After seeing the trailer in theatres a few times, I was excited to finally watch Eighth Grade last week. (Let’s not even get into the chaotic logistics of Movie Pass, right now.) I’ll admit the trailers made me uncomfortable at times, but I think it was because of how relatable the material was. I don’t think middle school was an easy experience for anyone, (even the people who made it look like it was.)
Bo Burnham’s writing and directing debut was a standout. Not only did he capture the awkwardness of adolescence, but he did it from a girl’s perspective, and he did it well.
Kayla (played by Elsie Fisher) was painfully brilliant in this role. A girl with few friends, keeping herself company making YouTube videos in her bedroom, after school – full of motivational messages to her subscribers that she hasn’t quite figured out how to practice herself yet.
The tenderness in Kayla’s relationship with her Dad (Josh Hamilton) was heart wrenching. I’ve been a thirteen year old girl, I get where all that angst and attitude is coming from – but to watch her dad try and help her, and communicate with her? Well, it hit me like a ton of bricks. I could see talks I had with my own parents, while I watched theirs on screen. If I’m honest, the bonfire scene made me think of conversations in more recent years because if we’re lucky those relationships with our parents can continue.
I don’t think you had to have social media in middle school to relate to this film. (Though, I’m insanely grateful we only had AOL instant messenger, MySpace, and LiveJournal back then, and we used them all after school.) The tween and early teen years are hard to navigate regardless of what decade you’re living them in. Trying to figure out yourself in a sea of a million other things, and craving acceptance or approval, or just to feel like you’ve found your people can be a lot.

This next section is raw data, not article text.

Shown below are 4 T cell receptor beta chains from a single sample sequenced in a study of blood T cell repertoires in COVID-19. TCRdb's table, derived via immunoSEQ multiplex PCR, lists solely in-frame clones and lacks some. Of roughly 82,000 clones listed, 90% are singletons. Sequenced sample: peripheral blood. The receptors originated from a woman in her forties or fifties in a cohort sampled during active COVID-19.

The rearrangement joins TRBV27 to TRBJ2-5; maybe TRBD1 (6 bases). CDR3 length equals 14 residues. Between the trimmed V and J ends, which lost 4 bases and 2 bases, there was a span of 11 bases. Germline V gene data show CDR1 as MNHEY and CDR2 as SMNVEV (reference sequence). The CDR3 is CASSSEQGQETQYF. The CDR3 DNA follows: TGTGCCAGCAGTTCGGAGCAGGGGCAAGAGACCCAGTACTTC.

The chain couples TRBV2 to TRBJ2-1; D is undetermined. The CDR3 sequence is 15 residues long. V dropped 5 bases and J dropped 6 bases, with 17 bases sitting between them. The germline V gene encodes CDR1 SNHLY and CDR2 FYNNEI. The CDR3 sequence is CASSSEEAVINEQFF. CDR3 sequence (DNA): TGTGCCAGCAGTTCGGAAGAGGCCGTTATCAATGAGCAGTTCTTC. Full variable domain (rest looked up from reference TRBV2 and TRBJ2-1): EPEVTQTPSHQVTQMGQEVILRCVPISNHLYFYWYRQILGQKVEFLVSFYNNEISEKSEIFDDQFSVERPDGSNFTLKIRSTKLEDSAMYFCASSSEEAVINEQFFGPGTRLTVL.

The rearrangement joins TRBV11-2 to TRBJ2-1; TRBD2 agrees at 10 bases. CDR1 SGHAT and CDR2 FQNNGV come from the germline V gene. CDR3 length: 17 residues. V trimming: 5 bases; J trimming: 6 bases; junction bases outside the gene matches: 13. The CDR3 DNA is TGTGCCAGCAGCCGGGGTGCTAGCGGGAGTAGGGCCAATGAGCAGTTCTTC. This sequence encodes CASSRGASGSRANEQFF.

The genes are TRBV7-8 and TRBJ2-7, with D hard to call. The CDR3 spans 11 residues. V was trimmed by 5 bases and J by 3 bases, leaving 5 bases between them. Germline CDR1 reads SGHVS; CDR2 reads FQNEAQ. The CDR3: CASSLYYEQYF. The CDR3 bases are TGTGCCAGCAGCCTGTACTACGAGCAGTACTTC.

We get to see the excitement unravel on screen when Kayla makes friends with an older crowd, (and the absolute joy when she gets invited to “hang out.”) We get to see her flopping attempts at Googling some subject matter for instructional tips. We see the panic inducing anxiety of figuring out what to do at a pool birthday party with the “cool kids” (an entirely too specific one came to my mind with that scene.) We’re reminded just how young the pressure of sexual encounters really start (and when you’re watching it unfold in front of you, it’s so disturbing because it’s the same girl in other scenes decorating craft projects with glitter glue.)
It was refreshing to see something so real in film, right now. From acne, and smeared mascara to the overuse of the word “like” – everything about this film was spot on. Eighth Grade did what some of the best movies do – found a way for you to go through a roller coaster of emotions, and be smiling when you get off the ride. (For all the angst fueled scenes in the film, there was a perfect mix of ones that made you laugh.) So, If you haven’t seen it yet check out Eighth Grade, I don’t think you’ll be disappointed. (You can see the trailer here.)
(Image credit: IMDB.)